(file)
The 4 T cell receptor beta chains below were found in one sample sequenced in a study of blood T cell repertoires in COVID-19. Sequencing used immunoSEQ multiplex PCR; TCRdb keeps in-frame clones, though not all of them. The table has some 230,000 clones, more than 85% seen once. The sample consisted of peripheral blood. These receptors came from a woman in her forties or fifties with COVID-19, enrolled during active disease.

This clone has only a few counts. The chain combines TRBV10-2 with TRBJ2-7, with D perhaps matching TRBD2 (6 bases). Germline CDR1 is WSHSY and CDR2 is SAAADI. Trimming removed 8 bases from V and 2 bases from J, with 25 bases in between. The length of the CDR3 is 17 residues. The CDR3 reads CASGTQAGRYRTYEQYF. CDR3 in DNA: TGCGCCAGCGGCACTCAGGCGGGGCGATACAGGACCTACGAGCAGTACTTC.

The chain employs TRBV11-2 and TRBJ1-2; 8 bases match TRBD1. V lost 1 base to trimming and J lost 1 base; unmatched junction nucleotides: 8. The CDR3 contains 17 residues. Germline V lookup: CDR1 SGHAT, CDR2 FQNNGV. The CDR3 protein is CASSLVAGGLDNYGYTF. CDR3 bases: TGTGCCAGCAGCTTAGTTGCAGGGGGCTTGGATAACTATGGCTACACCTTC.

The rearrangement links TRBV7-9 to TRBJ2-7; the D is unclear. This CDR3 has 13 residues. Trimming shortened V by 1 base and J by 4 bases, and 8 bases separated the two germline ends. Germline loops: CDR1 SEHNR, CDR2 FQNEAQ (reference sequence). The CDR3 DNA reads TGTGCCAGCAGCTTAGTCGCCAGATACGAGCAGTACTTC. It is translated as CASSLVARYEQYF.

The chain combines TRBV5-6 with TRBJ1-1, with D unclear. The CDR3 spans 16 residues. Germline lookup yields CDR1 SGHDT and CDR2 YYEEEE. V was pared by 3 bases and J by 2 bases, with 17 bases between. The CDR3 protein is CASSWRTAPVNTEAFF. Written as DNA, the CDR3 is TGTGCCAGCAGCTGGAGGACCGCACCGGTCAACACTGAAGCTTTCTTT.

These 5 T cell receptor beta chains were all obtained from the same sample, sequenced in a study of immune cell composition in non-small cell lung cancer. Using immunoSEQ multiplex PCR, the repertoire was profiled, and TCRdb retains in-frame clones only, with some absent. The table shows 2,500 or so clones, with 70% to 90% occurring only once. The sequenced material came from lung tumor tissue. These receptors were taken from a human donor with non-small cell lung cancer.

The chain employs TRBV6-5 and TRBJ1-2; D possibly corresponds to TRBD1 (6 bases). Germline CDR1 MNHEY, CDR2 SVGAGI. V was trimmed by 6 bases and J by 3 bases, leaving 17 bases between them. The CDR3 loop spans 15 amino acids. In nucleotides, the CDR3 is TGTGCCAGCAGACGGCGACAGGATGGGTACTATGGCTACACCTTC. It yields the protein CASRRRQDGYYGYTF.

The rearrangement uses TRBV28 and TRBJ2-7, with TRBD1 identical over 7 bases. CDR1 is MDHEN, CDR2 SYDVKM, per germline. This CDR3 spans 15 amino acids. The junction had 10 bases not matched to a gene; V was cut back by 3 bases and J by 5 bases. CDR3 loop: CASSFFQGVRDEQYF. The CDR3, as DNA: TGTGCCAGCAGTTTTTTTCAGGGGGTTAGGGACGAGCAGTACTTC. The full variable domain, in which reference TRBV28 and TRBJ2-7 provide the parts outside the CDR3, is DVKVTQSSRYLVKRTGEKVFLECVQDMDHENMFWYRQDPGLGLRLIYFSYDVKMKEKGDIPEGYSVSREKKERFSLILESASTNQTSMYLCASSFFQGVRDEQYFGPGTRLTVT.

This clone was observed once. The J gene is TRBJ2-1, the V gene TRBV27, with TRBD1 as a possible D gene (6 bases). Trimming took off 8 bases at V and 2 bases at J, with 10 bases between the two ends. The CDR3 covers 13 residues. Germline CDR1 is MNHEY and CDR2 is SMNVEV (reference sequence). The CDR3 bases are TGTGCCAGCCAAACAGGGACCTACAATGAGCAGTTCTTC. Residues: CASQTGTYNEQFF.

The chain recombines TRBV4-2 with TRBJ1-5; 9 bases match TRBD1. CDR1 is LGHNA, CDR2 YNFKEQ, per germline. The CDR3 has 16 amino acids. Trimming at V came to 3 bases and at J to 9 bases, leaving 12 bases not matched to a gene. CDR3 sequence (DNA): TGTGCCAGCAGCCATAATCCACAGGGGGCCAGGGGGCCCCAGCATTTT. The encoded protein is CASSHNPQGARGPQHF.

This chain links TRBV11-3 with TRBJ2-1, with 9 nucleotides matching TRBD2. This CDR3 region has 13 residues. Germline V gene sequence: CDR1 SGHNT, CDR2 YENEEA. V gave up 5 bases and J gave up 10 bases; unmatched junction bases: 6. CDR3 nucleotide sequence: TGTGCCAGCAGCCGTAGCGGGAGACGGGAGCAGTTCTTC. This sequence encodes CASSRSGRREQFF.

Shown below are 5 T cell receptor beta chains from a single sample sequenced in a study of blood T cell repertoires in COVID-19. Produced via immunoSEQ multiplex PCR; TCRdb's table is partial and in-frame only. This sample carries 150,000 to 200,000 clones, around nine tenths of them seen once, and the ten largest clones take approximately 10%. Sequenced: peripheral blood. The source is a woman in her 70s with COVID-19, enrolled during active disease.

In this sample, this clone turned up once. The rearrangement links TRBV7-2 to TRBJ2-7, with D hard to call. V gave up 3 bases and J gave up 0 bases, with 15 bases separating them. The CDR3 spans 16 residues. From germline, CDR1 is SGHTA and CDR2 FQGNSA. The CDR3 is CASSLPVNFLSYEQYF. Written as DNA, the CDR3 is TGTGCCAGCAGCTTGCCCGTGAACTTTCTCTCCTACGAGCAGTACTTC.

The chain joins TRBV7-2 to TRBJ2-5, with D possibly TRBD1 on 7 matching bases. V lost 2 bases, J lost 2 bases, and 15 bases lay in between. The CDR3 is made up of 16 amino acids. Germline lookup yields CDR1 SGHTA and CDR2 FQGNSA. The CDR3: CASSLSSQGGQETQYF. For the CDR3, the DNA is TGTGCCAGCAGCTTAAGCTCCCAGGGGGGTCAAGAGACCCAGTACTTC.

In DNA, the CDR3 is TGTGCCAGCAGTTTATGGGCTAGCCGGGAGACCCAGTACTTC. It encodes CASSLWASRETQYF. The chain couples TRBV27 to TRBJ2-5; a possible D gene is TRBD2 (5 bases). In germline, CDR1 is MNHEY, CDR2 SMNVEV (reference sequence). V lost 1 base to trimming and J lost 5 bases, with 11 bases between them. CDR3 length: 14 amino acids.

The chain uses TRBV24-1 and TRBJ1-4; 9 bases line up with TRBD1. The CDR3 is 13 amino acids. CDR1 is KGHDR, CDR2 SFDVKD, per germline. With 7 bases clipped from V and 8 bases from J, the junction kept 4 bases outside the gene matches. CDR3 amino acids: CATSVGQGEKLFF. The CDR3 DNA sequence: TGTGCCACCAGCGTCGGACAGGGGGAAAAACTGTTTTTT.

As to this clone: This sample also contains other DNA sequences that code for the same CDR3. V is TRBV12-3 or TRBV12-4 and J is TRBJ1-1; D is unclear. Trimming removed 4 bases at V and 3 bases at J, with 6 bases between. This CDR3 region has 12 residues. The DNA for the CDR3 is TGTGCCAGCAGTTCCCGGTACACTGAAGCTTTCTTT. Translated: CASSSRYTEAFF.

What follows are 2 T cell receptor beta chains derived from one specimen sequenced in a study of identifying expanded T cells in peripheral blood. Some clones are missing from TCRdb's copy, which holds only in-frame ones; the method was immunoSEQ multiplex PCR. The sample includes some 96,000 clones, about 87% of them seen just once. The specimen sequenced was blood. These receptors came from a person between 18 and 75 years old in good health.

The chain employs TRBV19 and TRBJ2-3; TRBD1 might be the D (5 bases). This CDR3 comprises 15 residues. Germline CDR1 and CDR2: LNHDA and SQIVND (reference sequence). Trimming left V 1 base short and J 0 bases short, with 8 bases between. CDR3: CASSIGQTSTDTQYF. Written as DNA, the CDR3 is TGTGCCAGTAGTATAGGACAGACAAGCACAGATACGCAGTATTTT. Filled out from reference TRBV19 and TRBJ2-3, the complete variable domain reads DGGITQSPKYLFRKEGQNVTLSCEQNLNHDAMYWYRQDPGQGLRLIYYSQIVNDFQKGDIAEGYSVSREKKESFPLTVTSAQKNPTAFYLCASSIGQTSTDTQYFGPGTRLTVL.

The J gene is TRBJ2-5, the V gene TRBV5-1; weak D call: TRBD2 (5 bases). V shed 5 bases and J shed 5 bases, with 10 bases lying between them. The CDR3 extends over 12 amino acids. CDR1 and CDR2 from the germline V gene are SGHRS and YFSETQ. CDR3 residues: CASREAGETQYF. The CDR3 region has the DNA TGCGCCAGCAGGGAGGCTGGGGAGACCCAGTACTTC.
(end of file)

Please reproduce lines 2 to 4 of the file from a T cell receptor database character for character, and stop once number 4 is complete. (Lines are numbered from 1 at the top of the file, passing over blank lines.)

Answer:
This clone has only a few counts. The chain combines TRBV10-2 with TRBJ2-7, with D perhaps matching TRBD2 (6 bases). Germline CDR1 is WSHSY and CDR2 is SAAADI. Trimming removed 8 bases from V and 2 bases from J, with 25 bases in between. The length of the CDR3 is 17 residues. The CDR3 reads CASGTQAGRYRTYEQYF. CDR3 in DNA: TGCGCCAGCGGCACTCAGGCGGGGCGATACAGGACCTACGAGCAGTACTTC.

The chain employs TRBV11-2 and TRBJ1-2; 8 bases match TRBD1. V lost 1 base to trimming and J lost 1 base; unmatched junction nucleotides: 8. The CDR3 contains 17 residues. Germline V lookup: CDR1 SGHAT, CDR2 FQNNGV. The CDR3 protein is CASSLVAGGLDNYGYTF. CDR3 bases: TGTGCCAGCAGCTTAGTTGCAGGGGGCTTGGATAACTATGGCTACACCTTC.

The rearrangement links TRBV7-9 to TRBJ2-7; the D is unclear. This CDR3 has 13 residues. Trimming shortened V by 1 base and J by 4 bases, and 8 bases separated the two germline ends. Germline loops: CDR1 SEHNR, CDR2 FQNEAQ (reference sequence). The CDR3 DNA reads TGTGCCAGCAGCTTAGTCGCCAGATACGAGCAGTACTTC. It is translated as CASSLVARYEQYF.